Life is collectively, objectively, unfairly more difficult for people who belong to certain groups. Period.
If we want real, lasting social change…we need to disrupt bad group dynamics.
There are two of them that are especially bad.
One is what I’ll call tribalism—the usual kind of us-versus-them pride, preference, and superiority that can develop with any group, even among fans of our favorite sports teams.
The other dynamic encompasses our systemic forms of oppression, marginalization, discrimination, prejudice, and bias against particular groups. Racism, sexism, homophobia, class warfare, nationalism, and several others.
It’s tricky, because sometimes these dynamics overlap. But they aren’t the same thing—which is really important to understand.
The big difference is systems of oppression definitely do not go both ways, the way ordinary group favoritism can.
Not every group has been targeted for genocide, slavery, vigilante violence, imperialism, institutionalization, and second-class citizenship for hundreds of years.
Not every group has mountains of statistics and studies showing that it’s significantly harder for them to get a good education, get a good job, get compensated fairly for their work, get necessary health benefits—or to simply live and love together in peace.
Not every group has to constantly worry about burdens and hardships that privileged folks like me rarely—if ever—have to worry about. Like being followed around or harassed, being disregarded or silenced, or even fearing for your life.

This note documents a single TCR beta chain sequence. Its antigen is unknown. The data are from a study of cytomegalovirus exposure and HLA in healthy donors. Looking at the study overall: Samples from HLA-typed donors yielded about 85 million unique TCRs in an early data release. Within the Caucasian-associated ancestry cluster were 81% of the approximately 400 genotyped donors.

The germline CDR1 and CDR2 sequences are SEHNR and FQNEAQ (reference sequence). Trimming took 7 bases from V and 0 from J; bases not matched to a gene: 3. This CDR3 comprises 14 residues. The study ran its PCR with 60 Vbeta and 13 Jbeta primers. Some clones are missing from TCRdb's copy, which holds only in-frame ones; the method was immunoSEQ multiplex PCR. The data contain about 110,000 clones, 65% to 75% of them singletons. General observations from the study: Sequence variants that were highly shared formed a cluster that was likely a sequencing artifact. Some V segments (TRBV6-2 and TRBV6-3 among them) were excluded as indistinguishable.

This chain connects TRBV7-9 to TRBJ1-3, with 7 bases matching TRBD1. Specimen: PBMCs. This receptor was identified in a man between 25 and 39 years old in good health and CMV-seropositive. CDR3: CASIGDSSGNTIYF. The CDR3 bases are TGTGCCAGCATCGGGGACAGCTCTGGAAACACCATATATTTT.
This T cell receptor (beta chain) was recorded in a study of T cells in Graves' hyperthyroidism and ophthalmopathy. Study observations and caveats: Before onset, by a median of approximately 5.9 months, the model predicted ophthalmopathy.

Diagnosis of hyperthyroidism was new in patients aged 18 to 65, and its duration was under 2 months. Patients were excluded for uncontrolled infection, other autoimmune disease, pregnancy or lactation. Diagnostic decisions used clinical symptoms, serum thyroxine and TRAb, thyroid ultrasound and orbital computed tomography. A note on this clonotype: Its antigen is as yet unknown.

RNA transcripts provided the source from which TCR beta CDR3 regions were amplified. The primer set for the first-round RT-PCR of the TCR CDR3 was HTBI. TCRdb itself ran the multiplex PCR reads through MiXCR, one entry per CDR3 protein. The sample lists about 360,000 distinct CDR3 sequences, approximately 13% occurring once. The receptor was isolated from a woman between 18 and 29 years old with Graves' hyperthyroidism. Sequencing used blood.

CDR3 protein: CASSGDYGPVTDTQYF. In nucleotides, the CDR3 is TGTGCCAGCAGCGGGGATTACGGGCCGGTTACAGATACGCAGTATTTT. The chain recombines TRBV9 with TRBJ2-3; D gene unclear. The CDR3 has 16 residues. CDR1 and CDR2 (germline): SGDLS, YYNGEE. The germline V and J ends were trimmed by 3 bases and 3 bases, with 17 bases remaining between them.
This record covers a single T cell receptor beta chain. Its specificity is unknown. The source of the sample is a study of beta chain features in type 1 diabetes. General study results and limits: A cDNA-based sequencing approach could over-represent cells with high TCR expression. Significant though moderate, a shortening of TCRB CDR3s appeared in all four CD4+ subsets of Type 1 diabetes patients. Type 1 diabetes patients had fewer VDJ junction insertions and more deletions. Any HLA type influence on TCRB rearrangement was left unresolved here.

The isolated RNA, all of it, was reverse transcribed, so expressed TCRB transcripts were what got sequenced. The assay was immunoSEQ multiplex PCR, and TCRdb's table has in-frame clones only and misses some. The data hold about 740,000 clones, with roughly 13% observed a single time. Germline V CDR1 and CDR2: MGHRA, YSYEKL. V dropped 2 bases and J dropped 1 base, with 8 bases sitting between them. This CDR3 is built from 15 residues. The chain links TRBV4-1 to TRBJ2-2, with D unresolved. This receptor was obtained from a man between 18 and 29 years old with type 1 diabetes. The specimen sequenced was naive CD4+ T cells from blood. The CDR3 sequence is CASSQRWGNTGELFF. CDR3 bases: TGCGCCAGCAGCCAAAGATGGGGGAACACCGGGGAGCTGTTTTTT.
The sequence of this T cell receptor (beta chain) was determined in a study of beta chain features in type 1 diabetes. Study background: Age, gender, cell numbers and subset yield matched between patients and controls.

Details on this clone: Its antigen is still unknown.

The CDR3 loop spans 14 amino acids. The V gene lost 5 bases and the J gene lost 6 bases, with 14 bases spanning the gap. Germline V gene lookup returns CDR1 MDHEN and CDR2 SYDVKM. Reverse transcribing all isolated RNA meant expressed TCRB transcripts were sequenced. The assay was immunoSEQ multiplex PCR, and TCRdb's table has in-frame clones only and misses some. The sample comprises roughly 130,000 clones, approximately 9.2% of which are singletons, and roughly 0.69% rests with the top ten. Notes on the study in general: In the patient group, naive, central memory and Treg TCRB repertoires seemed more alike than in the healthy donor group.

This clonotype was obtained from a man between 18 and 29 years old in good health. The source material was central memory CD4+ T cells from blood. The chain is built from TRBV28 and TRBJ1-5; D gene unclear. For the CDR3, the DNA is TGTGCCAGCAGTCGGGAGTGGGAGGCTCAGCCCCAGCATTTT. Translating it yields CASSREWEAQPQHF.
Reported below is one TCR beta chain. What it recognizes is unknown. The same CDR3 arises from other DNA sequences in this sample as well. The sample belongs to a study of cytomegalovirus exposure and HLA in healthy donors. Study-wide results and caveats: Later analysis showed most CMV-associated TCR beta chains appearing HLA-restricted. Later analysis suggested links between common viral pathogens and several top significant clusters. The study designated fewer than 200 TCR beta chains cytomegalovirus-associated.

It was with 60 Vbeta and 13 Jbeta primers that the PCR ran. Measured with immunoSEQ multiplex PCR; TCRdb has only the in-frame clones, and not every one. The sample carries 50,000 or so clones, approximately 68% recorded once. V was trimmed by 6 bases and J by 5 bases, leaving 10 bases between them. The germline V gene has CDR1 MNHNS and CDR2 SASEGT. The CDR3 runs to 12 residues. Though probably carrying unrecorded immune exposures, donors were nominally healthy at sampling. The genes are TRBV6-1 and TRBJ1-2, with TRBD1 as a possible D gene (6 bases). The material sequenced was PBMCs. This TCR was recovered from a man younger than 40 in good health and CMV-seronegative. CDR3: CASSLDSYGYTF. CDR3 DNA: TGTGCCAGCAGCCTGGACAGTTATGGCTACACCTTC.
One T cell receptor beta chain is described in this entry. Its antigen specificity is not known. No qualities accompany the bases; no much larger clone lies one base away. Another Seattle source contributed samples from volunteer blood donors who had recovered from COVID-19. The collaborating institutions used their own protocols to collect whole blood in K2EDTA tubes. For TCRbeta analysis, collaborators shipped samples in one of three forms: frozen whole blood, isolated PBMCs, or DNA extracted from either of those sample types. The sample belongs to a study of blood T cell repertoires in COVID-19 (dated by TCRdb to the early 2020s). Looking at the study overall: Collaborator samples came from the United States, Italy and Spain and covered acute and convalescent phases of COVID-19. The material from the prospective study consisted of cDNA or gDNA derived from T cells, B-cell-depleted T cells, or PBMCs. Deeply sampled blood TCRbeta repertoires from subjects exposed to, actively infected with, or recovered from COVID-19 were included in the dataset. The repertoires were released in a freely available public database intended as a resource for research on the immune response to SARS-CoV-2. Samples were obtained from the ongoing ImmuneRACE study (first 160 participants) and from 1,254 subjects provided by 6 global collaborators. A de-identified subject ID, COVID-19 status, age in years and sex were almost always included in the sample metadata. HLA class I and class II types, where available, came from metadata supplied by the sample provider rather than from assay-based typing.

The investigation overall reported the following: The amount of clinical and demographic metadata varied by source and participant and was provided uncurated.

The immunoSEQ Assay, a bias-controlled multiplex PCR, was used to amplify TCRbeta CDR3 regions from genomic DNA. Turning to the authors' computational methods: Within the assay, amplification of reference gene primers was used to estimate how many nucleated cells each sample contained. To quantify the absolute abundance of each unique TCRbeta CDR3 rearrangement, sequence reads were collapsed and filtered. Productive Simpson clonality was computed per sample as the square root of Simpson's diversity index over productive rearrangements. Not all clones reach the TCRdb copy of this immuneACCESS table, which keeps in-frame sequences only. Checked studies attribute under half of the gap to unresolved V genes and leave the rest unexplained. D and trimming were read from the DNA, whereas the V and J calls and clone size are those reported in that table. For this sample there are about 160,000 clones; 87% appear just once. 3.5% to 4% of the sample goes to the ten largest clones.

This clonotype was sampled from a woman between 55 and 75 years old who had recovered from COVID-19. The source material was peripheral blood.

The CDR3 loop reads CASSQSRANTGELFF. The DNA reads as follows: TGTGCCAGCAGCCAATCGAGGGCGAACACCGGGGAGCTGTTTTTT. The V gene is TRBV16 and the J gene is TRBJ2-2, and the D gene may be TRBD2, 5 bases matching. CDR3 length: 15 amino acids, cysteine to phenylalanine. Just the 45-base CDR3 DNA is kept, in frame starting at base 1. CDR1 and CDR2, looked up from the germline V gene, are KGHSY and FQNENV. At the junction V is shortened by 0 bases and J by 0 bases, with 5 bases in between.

Just because you’re privileged doesn’t mean your life is all peachy. But life is collectively, objectively, unfairly more difficult for people who belong to certain groups. Period. For no reason other than some trait or group membership they happened to be born with.
They get marginalized and targeted—and then get blamed for their marginalization and their victimization.
This does not go “both ways.” This does not disappear or become any less of a problem, even if you personally don’t feel any hostility toward people in those groups.
We have to confront these systems of oppression not just in our interactions, but in our institutions. Because they’re literally built into our society.
Our laws, our regulations, our policies, our norms, our customs, our practices—they’re set up to keep these people down.
Not always intentionally. But it’s systematic. It’s global. And it’s indisputably, ludicrously unfair.
We can’t hedge or equivocate on this.
We can’t hide behind any excuses, evasions, or rationalizations for continuing to do this.
The fact is, we don’t live in a just society as long as these groups continue to be discriminated against.
It’s against pretty much every moral and ethical code you could possibly subscribe to. And yet it continues.
Later this week, I’ll talk more about what we can do, concretely, to deal with this.
But in the next video, I want to turn to the other nasty, unhelpful group dynamic: us-versus-them tribalism. Because there are some complicated ways that our systems of oppression and our natural tendency to take pride in the groups we belong to interact with each other.
This is the 53rd in a series of over 150 videos about how to create real, lasting social change. Click here for a list of all titles, videos, and transcripts.